Saturday, April 11, 2020

What I'm Reading Now

I'm reading so much, y'all. Also we have recently starting putting our books in order (after the move, we just loaded them on shelves, haphazardly), so I'm finding books I haven't read in awhile, which leads to re-reading.

Here's the new ones:

The Glass HotelEmily St. John Mandel, The Glass Hotel

St. John Mandel wrote the justly famous Station Eleven. This one isn't much like that one, except that it too is a mosaic novel, and also wonderful. Several times the writing made me stop and go whoa. (Also, Station Eleven gets a few sly nods in this novel.)

The Glass Hotel concerns a group of people, all of whom have worked in or visited a hotel on a remote island in Canada (I think it's the same island wossname in Station Eleven was from, but I haven't checked that). Two of them are siblings; one is a Wall Street mogul running a Ponzi scheme; other characters have brief chapters. The novel moves back and forth through time, just as Station Eleven did; and it makes us care about the characters, just as Station Eleven did.

There are a number of plot threads, but the plot isn't the issue here. It seldom is, in mosaic novels. One of the characters in novel creates art by filming five minute segments of nothing in particular, and that's more or less what this novel does: gives us a world, in fragments.

Very much worth reading.

Lily King, Lovers and Writers

I twice put this one back on the shelf at the library (this was when we could still go into the library and browse) and then once I checked it out I kept putting off reading it. The title put me off. Lovers and writers, bleh, who wants to read about that?

But I read it anyway, and I am glad I did. Though it has the plot I like least in the world (will this person marry/sleep with this person or that person?), the execution is excellent. Also, that's only the B Plot. The A plot has to do with our main character, who is struggling, among other writers, to be a writer and to make a living. Lots of it is about being a waitress. Lots of the rest is about the struggle peculiar to straight women writers -- male writers are mostly who we meet and want to hang out with, but many (many, many) male writers are only interested or happy with women who are less successful than they are.

Good writing and fully realized characters. I liked this one a lot.

Mike Conner, Archangel

This is another pandemic book. You know how I love pandemic books.

Set in the 1930, this is an AU pandemic -- what if, right after the 1918 flu, another pandemic took place, one which was engineered by eugenicists and aimed at killing off every black person on earth? And what if the eugenicists made a mistake, so that instead of killing black people, it kills only white people?

What would happen to America then?

There's also a murder mystery here, which I kind of resented. I wanted more time with the pandemic world-building and less with the mad/racist scientist.  But the characters are good and it's both a pretty good pandemic story and a nice look at 1930 Minnesota.

Kaori Mori, Bride's Story (Vol. 11)

These are manga, and their title is a little misleading -- though not entirely so. They're the story of an extended family living near the Caspian Sea in the 19th century. The first few volumes do focus heavily on the bride in question, who has been married off at the advanced age of 20, to a 12 year old groom. (I know, I know, but the two of them do not consummate the wedding. They become very fond of each other, and I assume when he grows up this is going to be a sexual relationship, but right now they're just excellent friends.)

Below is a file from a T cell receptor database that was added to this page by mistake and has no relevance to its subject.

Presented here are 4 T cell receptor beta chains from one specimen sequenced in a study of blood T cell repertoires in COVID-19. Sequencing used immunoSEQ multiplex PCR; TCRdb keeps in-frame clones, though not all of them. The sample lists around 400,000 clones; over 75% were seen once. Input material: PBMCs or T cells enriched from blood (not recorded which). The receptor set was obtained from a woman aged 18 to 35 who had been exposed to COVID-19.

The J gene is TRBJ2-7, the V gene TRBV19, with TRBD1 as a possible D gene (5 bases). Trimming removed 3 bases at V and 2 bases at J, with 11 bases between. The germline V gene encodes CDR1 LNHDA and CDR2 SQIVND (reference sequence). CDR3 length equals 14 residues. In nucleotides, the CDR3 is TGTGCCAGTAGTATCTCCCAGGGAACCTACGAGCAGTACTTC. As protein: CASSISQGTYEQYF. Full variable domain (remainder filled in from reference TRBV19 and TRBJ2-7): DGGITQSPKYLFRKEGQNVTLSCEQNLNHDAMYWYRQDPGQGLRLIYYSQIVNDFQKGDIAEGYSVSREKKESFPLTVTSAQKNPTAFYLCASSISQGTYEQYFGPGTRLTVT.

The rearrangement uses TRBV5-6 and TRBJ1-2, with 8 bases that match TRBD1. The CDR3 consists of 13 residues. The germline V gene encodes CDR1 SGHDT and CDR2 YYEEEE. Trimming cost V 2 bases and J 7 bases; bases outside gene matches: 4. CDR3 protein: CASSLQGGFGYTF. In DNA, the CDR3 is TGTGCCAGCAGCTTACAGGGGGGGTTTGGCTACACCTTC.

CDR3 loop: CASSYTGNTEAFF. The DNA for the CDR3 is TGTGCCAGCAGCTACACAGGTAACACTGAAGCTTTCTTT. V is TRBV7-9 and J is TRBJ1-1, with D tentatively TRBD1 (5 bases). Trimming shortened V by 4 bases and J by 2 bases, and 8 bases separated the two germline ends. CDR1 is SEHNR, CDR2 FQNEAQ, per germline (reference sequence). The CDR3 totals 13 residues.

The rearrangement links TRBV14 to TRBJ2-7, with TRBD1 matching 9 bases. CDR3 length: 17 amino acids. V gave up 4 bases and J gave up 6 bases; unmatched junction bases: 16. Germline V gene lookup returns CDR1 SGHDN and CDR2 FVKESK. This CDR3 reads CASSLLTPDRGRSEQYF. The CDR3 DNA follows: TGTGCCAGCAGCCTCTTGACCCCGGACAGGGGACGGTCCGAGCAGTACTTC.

Even in the first two volumes, though, Amir and Karluk (the bride and groom) are only one plot-line. If this manga can really be said to have plots. It's mostly just daily life with this family and all its branches. Also there's an English anthropologist visiting.  They're nice to him, though they think he's weird, but he's totally marginalized (sometimes literally).

Manga Review: A Bride's Story (Otoyomegatari) by Kaoru Mori ...

The art is wonderful, and the daily life is delightful.

manga gorgeous art historical kaoru mori Seinen otoyomegatari amir ...

A huge cast, and no real plot, but I love these books.

Locus Magazine, Science Fiction Fantasy
Maggie Shen King, An Excess Male

I'm reading this one for my SF novel class. It was hot a few years ago, as I recall, but I never got around to it at the time.

Set in the near future, this is a dystopian novel set in China, which examines what a repressive culture in which more male infants are born than female infants -- what happens to the "excess" males?

It also deals, however, with how a culture with rigid gender roles / gender essentialism deals with men who don't fit into those roles, or who don't have the traits "all" men have. (Not well, is the answer.)

It's a good novel for my class, since those are some of the main topics we're dealing. Also, I liked the characters. The three men at the heart of the story are quite well developed, and I really like what Shen King did with the possibly autistic character, XX.

I'm a little bemused by the absence of women characters (really just one woman character in the entire book, though another gets a walk-on). Maybe that's part of the point? Here's what the world would look like without women? Except that's half the SF novels ever written. Probably more. Women as minor / off-the-page characters is nothing new.

On the whole, a good book to read if you're into dystopian science fiction.

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